Michael Dell Met With Blackstone This Week


By Ian Sherr and Sharon Terlep

Dell Inc.’s Chief Executive Michael Dell met this week with Blackstone Group LP as the private-equity firm pieces together a plan to take control of the computer maker, people familiar with the matter said.

It is unclear who Mr. Dell met with at Blackstone or how the discussions went. Mr. Dell didn’t respond to a request for comment and Blackstone declined to comment.

Separately, a special committee of Dell board members is expected on Friday to release a lengthy proxy statement that will paint a dire picture of the company and explain why Dell thought a $24.4 billion buyout bid from private-equity firm Silver Lake Partners and Mr. Dell was the best offer it would get, according to people who have reviewed the document.



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(Published March 28, 2013, in the Wall Street Journal.)

Apple, on Defense, Slams Samsung


By Ian Sherr and Jessica E. Lessin

Apple Inc. is on the defensive.

In a rare interview a day before Samsung Electronics Co.’s launch of a new flagship smartphone, Apple marketing chief Phil Schiller on Wednesday played down the expected competition from the device. He also discussed how he believes products that run Google Inc.’s Android software, such as Samsung’s phone, are inferior to Apple’s iPhone.

Mr. Schiller shared data on the iPhone’s popularity and said Apple’s own research shows that four times as many iPhone users switched from an Android phone than to an Android phone in the fourth quarter.

His remarks come as Apple has been gently suggesting similar messages in recent months as competitors such as Samsung have been gaining buzz—and market share.

Mr. Schiller, Apple’s senior vice president of world-wide marketing, also said that Android users are often running old operating systems and that the fragmentation in the Android world was “plain and simple.”

He added that “Android is often given as a free replacement for a feature phone and the experience isn’t as good as an iPhone.”

The executive said the Android devices suffer in part because different elements come from multiple companies, whereas Apple is responsible for all its mobile hardware and as well as its iOS operating system.

“When you take an Android device out of the box, you have to sign up to nine accounts with different vendors to get the experience iOS comes with,” he said. “They don’t work seamlessly together.”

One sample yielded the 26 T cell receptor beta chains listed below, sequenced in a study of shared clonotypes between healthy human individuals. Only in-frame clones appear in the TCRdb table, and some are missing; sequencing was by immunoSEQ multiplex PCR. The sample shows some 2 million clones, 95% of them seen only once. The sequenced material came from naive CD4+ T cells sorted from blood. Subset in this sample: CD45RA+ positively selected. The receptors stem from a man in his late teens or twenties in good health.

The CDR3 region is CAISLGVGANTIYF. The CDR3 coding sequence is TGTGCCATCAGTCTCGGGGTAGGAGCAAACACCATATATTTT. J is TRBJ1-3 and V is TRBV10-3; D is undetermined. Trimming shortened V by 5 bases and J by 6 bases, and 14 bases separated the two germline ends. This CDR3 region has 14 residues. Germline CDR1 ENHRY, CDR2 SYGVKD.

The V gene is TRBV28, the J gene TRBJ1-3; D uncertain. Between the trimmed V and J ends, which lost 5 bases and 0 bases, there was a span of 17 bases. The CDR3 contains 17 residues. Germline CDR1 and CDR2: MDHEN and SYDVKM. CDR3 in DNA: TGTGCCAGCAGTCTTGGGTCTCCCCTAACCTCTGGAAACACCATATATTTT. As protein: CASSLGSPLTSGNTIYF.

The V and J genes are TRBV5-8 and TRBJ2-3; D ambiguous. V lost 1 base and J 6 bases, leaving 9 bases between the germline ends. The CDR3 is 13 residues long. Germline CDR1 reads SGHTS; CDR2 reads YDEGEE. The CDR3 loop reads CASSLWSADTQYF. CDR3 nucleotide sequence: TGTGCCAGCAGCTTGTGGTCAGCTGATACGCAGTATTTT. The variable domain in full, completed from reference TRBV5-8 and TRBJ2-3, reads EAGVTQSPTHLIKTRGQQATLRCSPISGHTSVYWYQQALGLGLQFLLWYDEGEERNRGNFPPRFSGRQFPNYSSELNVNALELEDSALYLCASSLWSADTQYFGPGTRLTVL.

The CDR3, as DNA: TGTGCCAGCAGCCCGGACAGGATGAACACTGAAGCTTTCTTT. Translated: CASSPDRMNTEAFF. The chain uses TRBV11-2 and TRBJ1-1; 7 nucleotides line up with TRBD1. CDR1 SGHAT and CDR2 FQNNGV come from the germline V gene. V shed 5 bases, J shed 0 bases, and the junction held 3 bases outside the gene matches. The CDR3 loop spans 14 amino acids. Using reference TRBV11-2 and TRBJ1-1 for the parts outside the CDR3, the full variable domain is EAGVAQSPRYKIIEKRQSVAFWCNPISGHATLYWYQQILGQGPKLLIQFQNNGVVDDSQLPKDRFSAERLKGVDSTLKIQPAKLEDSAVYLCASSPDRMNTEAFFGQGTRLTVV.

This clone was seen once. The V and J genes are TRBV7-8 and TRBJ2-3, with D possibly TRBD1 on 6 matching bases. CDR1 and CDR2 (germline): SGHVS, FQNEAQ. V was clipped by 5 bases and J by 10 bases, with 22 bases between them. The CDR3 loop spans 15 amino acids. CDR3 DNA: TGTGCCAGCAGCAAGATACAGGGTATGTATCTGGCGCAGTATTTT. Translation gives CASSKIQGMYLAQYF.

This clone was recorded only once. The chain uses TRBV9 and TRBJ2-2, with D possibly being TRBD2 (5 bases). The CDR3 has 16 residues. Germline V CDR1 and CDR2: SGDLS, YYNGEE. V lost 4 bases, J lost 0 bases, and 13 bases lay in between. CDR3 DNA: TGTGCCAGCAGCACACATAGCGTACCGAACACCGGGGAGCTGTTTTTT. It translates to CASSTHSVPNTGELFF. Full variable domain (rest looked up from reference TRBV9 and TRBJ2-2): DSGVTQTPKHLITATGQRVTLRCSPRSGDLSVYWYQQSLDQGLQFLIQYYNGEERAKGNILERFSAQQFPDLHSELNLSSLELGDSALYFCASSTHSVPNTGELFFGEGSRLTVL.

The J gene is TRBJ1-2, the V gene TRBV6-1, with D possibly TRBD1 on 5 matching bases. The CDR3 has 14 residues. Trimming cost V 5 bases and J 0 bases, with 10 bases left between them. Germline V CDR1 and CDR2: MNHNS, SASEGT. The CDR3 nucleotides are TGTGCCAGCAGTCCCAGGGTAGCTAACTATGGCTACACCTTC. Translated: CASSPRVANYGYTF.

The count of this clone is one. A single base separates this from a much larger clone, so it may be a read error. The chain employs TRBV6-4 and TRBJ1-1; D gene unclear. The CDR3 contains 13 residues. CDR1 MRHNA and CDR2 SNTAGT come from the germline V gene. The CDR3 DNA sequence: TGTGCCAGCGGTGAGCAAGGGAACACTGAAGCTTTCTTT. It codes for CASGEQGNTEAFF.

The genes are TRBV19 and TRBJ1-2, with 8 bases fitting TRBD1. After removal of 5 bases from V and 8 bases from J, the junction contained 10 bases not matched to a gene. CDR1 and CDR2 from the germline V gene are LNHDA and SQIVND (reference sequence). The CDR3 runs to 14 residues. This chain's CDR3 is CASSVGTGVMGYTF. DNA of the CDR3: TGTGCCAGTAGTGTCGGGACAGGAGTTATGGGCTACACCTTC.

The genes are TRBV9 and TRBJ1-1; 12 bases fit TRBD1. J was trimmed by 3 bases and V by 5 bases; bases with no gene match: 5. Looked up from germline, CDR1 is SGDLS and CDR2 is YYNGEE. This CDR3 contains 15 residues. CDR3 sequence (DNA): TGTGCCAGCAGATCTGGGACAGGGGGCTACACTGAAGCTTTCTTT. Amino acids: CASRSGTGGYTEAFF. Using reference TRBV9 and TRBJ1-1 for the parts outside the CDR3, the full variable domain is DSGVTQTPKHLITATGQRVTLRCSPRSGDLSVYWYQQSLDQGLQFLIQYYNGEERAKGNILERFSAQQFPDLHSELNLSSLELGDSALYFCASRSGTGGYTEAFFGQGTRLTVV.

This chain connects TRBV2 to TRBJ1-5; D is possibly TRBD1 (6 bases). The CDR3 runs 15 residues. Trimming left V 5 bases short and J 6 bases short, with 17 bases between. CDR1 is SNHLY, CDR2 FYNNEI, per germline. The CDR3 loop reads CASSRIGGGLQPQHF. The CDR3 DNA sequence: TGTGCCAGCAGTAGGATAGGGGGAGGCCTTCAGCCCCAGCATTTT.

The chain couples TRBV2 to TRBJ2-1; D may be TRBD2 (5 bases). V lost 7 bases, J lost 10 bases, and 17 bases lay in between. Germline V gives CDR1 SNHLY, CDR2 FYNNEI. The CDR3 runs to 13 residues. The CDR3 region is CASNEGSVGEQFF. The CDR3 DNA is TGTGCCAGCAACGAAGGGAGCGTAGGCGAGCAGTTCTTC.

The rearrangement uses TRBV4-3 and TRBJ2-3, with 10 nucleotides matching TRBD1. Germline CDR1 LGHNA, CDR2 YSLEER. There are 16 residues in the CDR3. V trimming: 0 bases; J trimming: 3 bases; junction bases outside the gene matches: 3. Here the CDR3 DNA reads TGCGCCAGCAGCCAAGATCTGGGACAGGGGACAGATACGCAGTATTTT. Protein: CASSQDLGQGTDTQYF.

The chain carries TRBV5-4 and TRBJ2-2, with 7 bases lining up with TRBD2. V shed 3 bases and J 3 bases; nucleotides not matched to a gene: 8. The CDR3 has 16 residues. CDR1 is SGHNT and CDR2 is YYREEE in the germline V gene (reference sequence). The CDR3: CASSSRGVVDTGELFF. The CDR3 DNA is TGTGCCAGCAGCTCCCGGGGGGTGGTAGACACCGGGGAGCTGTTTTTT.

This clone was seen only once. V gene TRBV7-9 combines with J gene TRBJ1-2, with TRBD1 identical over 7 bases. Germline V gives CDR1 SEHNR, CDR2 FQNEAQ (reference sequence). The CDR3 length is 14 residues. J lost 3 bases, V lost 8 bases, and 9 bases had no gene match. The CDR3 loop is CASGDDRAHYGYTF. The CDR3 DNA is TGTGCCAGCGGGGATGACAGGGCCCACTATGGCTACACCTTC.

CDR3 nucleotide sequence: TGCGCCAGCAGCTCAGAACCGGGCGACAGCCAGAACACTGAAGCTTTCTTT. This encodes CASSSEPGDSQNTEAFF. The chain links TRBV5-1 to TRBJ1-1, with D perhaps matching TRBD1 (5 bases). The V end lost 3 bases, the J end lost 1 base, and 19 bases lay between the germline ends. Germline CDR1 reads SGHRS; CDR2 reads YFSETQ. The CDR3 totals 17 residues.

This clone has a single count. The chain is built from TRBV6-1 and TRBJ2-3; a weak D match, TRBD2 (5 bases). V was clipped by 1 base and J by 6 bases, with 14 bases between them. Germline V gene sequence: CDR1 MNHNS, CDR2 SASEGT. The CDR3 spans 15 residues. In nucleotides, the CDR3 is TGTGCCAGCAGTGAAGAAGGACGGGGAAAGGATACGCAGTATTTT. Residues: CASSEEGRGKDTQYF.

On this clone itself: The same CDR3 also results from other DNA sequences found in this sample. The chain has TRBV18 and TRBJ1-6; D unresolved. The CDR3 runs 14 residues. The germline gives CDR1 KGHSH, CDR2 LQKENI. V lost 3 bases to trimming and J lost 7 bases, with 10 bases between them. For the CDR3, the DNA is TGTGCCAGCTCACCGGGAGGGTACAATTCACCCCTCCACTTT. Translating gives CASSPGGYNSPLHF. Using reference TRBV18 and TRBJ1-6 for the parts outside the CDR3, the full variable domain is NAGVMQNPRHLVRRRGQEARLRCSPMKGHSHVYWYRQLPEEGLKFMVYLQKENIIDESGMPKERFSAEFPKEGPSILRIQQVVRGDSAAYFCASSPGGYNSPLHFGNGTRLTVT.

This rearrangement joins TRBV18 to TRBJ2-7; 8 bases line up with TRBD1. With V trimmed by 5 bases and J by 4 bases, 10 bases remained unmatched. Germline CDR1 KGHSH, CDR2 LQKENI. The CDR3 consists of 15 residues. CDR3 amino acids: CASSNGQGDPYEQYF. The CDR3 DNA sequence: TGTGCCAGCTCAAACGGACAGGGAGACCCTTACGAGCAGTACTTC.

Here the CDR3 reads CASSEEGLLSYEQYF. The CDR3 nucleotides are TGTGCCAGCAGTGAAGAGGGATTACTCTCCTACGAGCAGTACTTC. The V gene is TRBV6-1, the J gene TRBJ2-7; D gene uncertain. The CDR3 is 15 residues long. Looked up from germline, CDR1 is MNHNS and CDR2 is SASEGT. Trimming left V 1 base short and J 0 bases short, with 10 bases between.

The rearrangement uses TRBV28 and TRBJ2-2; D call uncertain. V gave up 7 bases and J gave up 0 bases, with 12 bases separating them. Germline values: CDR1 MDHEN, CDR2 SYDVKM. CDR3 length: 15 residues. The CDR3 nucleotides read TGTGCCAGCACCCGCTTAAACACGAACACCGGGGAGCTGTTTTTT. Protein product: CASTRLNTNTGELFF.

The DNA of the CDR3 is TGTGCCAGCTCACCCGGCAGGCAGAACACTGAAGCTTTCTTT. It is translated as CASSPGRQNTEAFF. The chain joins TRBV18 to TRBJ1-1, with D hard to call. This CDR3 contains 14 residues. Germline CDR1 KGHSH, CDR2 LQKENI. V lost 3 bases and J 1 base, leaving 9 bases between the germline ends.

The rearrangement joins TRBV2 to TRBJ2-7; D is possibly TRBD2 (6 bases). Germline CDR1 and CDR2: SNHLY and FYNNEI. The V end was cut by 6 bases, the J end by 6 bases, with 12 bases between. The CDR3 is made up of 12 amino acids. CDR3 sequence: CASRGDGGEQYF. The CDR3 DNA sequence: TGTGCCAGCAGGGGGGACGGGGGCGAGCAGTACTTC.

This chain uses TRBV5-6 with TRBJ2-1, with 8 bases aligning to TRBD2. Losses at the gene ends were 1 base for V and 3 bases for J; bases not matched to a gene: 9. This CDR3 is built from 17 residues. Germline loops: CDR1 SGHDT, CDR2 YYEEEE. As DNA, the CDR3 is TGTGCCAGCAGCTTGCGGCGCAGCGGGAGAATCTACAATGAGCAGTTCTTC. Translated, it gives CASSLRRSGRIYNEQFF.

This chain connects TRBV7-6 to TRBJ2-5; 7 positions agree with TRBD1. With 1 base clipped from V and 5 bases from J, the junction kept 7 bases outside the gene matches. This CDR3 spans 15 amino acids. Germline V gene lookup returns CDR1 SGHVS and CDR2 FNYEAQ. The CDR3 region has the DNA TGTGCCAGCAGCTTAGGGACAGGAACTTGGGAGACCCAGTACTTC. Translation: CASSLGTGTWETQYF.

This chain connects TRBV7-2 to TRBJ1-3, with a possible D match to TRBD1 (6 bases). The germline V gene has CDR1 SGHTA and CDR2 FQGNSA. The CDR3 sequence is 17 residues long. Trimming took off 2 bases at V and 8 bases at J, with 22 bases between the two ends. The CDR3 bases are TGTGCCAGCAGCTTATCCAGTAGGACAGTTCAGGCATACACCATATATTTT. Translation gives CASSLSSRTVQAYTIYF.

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(Published March 14, 2013, in the Wall Street Journal.)

Drive Into the Future: Your car knows a lot about you. And it’s talking.


By Ian Sherr and Mike Ramsey

Ford Motor Co. wants to read car buyers’ minds.

A fantasy? Maybe. But by mashing together large databases and analytical algorithms, the Dearborn, Mich.-based auto maker may have achieved the next best thing.

About three years ago, Ford began offering a system to dealerships that reads the dealer’s inventory, checks national and local supplies of vehicles, interprets buying trends and makes recommendations about what vehicles the dealer should stock—for example, three Ford Fusions with blue paint and specific types of engines.

The result has been significant. Ford vehicles are sitting on lots for fewer weeks, and the prices consumers are paying are rising. The increase in “net pricing,” or the price a consumer pays minus a subsidy from the manufacturer, has been a driving force behind Ford’s big surge in profitability.

“Making sure the inventory matches what the customer is looking for is really critical,” says John Ginder, manager of system analytics and environmental sciences in Ford’s research and advanced engineering division. “The dealer makes a major investment every time he or she orders a vehicle—there is a long lead time in getting a vehicle, and if the vehicle is ordered in a fashion not popular with customers, it can sit on the lot for months.”




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(Published March 7, 2013, in the Wall Street Journal.)